5 Running Backs Primed to Breakout

5 Running Backs Primed to Breakout

Workhorse running backs are few and far between in today’s NFL. That’s why it’s important to use the middle rounds of our drafts to peg players who have an exceptional chance at receiving a heightened workload. Below are six such running backs who—by air or by ground—have a shot at out-kicking their average draft position and delivering results not unlike the top tiers of running backs.


More Breakout Candidates: QB | WR | TE 


All ADP data is pulled from 4for4.

5.03 Chris Carson, Seahawks (RB24)

(August 26th Update: Carson's ADP has jumped up two entire rounds since the original publication of this article. I still don't mind taking him in that range but would prefer to wait until at least the fourth round where possible.)

Despite finishing 2018 as the 0.5 PPR RB13 in points per game, Chris Carson is still going as the 24th running back off the board. Carson’s fifth-ranked finish in rushing yards (1,151 yards) is largely being ignored because of (1) a lack of involvement in the passing game and (2) the presence of 2018 first-round rookie pick Rashaad Penny. While the first point does have merit, sharing the backfield with Penny shouldn’t have too much of an effect on Chris Carson.

Much to the benefit of the player at hand, Seattle in the Pete Carroll era have long been known for giving the starting nod to whomever they deem the worthiest, not who they have put the most draft or monetary value in to. Look no further than Russell Wilson, who as a third-round rookie won the quarterback job from Matt Flynn who had signed a $20 million contract just months before. This is not to say Rashaad Penny won’t eat into the workload of Carson—that much is a guarantee—but it’s a good bet that Carson will be first in line for one of the run-heaviest teams in the NFL, no matter the draft capital spent on Penny. 

After beefing up their offensive line with 345-pound road grader Mike Iupati, the Seahawks now sport the league’s second-most experienced line, and they’re making no bones about how they want to move the ball—send out large, experienced, road graders and slam the ball into the defense until they tap out. Seattle has run the ball at the second-highest clip over the last three seasons (53.72%) and led the league with a 52.44% rushing rate in 2018. When the team as a whole is gaining 160 rushing yards per game, we can afford to lose some passing game work and still be looking at a top-12 fantasy football running back.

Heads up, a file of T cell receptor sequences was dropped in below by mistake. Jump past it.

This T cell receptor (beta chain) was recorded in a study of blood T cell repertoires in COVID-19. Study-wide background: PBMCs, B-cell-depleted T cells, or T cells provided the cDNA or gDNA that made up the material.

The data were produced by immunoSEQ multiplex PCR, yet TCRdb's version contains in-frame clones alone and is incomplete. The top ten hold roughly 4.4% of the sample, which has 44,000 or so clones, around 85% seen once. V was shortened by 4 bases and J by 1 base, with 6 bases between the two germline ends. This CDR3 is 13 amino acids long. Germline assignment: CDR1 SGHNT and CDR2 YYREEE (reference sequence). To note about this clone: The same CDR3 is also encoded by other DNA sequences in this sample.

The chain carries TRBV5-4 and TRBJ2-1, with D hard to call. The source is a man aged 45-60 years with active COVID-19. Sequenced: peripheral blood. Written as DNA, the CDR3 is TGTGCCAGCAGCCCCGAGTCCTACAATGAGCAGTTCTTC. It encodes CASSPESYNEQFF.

6.08 Latavius Murray, Saints (RB30)

The easy thing to do here would be to slide Latavius Murray directly into the Mark Ingram role in New Orleans, but that likely wouldn’t be the most prudent thing to do. Pretty much any metric or film will bear out that Ingram is the better all-around running back, but that doesn’t change the fact that Murray just got slotted into one of the most coveted positions in all of (fantasy) football. Alvin Kamara will still be enjoying most of the usage for the Saints but it’s clear that the team has no interest in allowing him to shoulder the entire workload, which means Murray will spell the pass-catching machine early and often.

Murray has never shown much of a propensity for pass-catching (37 receptions during the last two seasons in Minnesota), but he has shown the knack at converting an even more important aspect of the game: touchdowns. Now, year-to-year touchdowns have a terrible correlation and are therefore very difficult to predict, but there are reasons why Murray’s situation in this offense will be an exception to the rule. In 2018, Alvin Kamara ranked second in carries from inside the opponent’s 10-yard line with 34 such rushes while Mark Ingram wasn’t far behind, ranking 14th, with 19 of his own. Murray has kept pace with inside-the-10 usage, racking up 56 carries over the past three seasons with the Raiders and Vikings.

Over that three-season sample, Murray has scored 26 touchdowns (all on the ground), all the while playing behind offensive lines that were far inferior to that of the juggernaut that New Orleans has created. Latavius’s double-digit touchdown scoring upside alone could push him up in the top-15 RB territory. If he actually does take over the Mark Ingram role completely then look out. Ingram has finished in the top-10 of 0.5 PPR scoring twice while sharing the backfield in New Orleans. 

7.06 Kenyan Drake, Dolphins (RB34)

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